Some 15 to 20 percent of all breast cancers are
triple-negative, meaning they lack receptors for estrogen, progesterone and
human epidermal growth factor type 2. They have the worst prognosis of all
breast cancers and very limited treatment options. Finding a treatment that distinguishes
between cancer cells and normal cells has been especially challenging.
A novel precision medicine strategy described today in Science Advancesoffers an intriguing ray of hope. Researchers at Boston Children’s Hospital, with bioengineers at the City College of New York (CCNY), showed that dually-targeted, antibody-guided nanoparticles, loaded with an existing chemotherapy drug, markedly improved tumor targeting, decreased tumor and metastatic growth and dramatically improved survival in a mouse model of triple-negative breast cancer. There were no observable side effects.
Schwarz, PhD, is a cell biologist who conducts his research in a cluttered laboratory
overlooking Boston Children’s Hospital. But he likens his scientific approach
to that of the great explorers of the past. “It’s like
marching off into the jungle,” he says, “because you really don’t know what
you’re going to find.”
Schwarz and colleagues at the F.M. Kirby Neurobiology Center have just returned from an “expedition” that could profoundly change our understanding of how the nervous system forms — and give an unexpected new role to an old standby in cell biology: the kinetochore.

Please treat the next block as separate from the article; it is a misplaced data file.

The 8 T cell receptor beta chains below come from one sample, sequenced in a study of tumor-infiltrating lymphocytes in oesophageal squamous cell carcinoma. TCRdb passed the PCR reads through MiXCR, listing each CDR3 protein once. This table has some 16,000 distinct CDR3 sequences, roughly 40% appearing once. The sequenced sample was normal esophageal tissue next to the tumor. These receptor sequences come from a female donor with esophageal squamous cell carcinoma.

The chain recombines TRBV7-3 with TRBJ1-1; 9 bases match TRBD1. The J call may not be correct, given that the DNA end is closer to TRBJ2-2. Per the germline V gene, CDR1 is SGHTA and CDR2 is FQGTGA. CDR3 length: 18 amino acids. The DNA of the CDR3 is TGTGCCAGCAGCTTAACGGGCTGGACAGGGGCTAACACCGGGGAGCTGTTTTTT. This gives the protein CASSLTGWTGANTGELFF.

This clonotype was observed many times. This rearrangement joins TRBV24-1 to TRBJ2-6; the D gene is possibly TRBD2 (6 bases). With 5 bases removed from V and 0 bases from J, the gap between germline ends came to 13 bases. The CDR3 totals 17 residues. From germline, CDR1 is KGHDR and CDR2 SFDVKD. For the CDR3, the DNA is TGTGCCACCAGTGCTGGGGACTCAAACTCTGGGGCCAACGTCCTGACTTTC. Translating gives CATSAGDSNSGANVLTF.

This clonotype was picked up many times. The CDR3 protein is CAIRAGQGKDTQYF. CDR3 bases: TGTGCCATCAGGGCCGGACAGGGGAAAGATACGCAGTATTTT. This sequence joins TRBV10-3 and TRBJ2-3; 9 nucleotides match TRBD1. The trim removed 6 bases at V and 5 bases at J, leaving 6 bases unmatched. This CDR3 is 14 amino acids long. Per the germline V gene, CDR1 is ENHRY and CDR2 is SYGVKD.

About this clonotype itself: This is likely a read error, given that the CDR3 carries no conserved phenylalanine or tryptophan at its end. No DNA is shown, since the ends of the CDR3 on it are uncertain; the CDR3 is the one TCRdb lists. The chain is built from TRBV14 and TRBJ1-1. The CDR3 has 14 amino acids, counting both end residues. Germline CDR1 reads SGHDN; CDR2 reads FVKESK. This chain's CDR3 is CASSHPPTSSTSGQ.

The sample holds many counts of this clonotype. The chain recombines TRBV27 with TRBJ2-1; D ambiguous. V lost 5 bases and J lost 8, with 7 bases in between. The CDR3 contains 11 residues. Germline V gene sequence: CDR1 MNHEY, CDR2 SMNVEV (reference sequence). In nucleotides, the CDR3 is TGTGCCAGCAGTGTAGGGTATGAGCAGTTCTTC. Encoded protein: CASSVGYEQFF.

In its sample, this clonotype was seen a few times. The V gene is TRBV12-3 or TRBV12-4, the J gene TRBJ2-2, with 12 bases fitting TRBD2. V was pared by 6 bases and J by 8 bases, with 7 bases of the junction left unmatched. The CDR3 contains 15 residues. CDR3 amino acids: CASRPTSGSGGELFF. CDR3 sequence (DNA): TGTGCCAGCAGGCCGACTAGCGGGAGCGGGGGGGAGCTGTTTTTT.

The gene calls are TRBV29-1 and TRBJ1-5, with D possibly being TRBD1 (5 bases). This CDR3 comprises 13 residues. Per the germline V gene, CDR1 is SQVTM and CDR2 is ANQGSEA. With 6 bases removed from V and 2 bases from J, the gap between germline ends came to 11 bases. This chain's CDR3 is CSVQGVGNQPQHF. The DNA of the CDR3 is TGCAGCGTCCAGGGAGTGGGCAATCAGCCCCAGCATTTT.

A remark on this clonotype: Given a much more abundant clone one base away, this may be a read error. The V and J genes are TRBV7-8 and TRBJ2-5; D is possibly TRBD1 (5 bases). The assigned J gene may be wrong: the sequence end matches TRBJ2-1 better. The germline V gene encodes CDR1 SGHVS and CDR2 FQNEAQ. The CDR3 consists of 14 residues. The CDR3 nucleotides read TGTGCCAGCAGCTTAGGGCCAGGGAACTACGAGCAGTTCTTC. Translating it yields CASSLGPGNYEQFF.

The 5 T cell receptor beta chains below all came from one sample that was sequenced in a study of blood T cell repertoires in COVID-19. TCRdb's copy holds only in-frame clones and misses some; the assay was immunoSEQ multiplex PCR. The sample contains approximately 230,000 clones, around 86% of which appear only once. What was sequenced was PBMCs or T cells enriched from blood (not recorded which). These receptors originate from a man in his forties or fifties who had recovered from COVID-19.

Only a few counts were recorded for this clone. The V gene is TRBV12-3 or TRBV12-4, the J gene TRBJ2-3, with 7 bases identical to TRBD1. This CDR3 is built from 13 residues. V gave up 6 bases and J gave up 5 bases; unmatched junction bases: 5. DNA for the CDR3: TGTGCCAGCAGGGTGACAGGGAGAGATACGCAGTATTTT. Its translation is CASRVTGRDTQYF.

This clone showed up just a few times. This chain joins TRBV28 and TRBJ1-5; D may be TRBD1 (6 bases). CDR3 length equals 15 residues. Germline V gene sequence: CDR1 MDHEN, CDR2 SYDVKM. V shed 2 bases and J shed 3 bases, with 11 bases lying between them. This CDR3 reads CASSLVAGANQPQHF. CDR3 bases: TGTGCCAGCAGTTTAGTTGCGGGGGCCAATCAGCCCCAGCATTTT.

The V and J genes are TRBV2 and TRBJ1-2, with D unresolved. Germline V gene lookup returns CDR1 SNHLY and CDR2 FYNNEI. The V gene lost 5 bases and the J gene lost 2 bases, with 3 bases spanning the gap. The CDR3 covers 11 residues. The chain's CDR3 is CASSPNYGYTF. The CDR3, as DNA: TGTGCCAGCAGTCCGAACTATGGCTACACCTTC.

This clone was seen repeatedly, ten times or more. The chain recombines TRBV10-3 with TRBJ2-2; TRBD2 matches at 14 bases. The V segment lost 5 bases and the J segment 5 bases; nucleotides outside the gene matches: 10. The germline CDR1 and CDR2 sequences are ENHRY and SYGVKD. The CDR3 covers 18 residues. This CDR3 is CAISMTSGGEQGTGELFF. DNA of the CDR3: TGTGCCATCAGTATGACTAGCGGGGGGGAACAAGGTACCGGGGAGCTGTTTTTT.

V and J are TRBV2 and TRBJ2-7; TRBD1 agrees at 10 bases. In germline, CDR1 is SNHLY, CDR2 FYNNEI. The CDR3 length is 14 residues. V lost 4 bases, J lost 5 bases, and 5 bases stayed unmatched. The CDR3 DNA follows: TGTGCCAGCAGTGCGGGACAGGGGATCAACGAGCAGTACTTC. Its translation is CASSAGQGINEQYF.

The first week of a baby’s life is a time of rapid biological change. The newborn must adapt to living outside the womb, suddenly exposed to new bacteria and viruses. Yet scientists know surprisingly little about these early changes.
Reporting in today’s Nature Communications, an international research team provides the most detailed accounting to date of the molecular changes that occur during a newborn’s first seven days. The team pioneered a technique to extract volumes of data from a tiny amount of newborn blood — including what genes are turned on, what proteins the body is making and what metabolites are changing.
Outbreaks of mosquito-borne illnesses like yellow fever,
dengue, Zika and chikungunya are rising around the world. Climate change has created
conditions favorable to mosquitoes’ spread, but so have human travel and
migration and accelerating urbanization, creating new mini-habitats for
Nature Microbiology yesterday, a
large group of international collaborators combined these factors into prediction
models that offer insight into the recent spread of two key disease-spreading
mosquitoes — Aedes aegypti and Aedes albopictus. The models forecast that
by 2050, 49 percent of the world’s population will live in places where these
species are established if greenhouse gas emissions continue at current rates.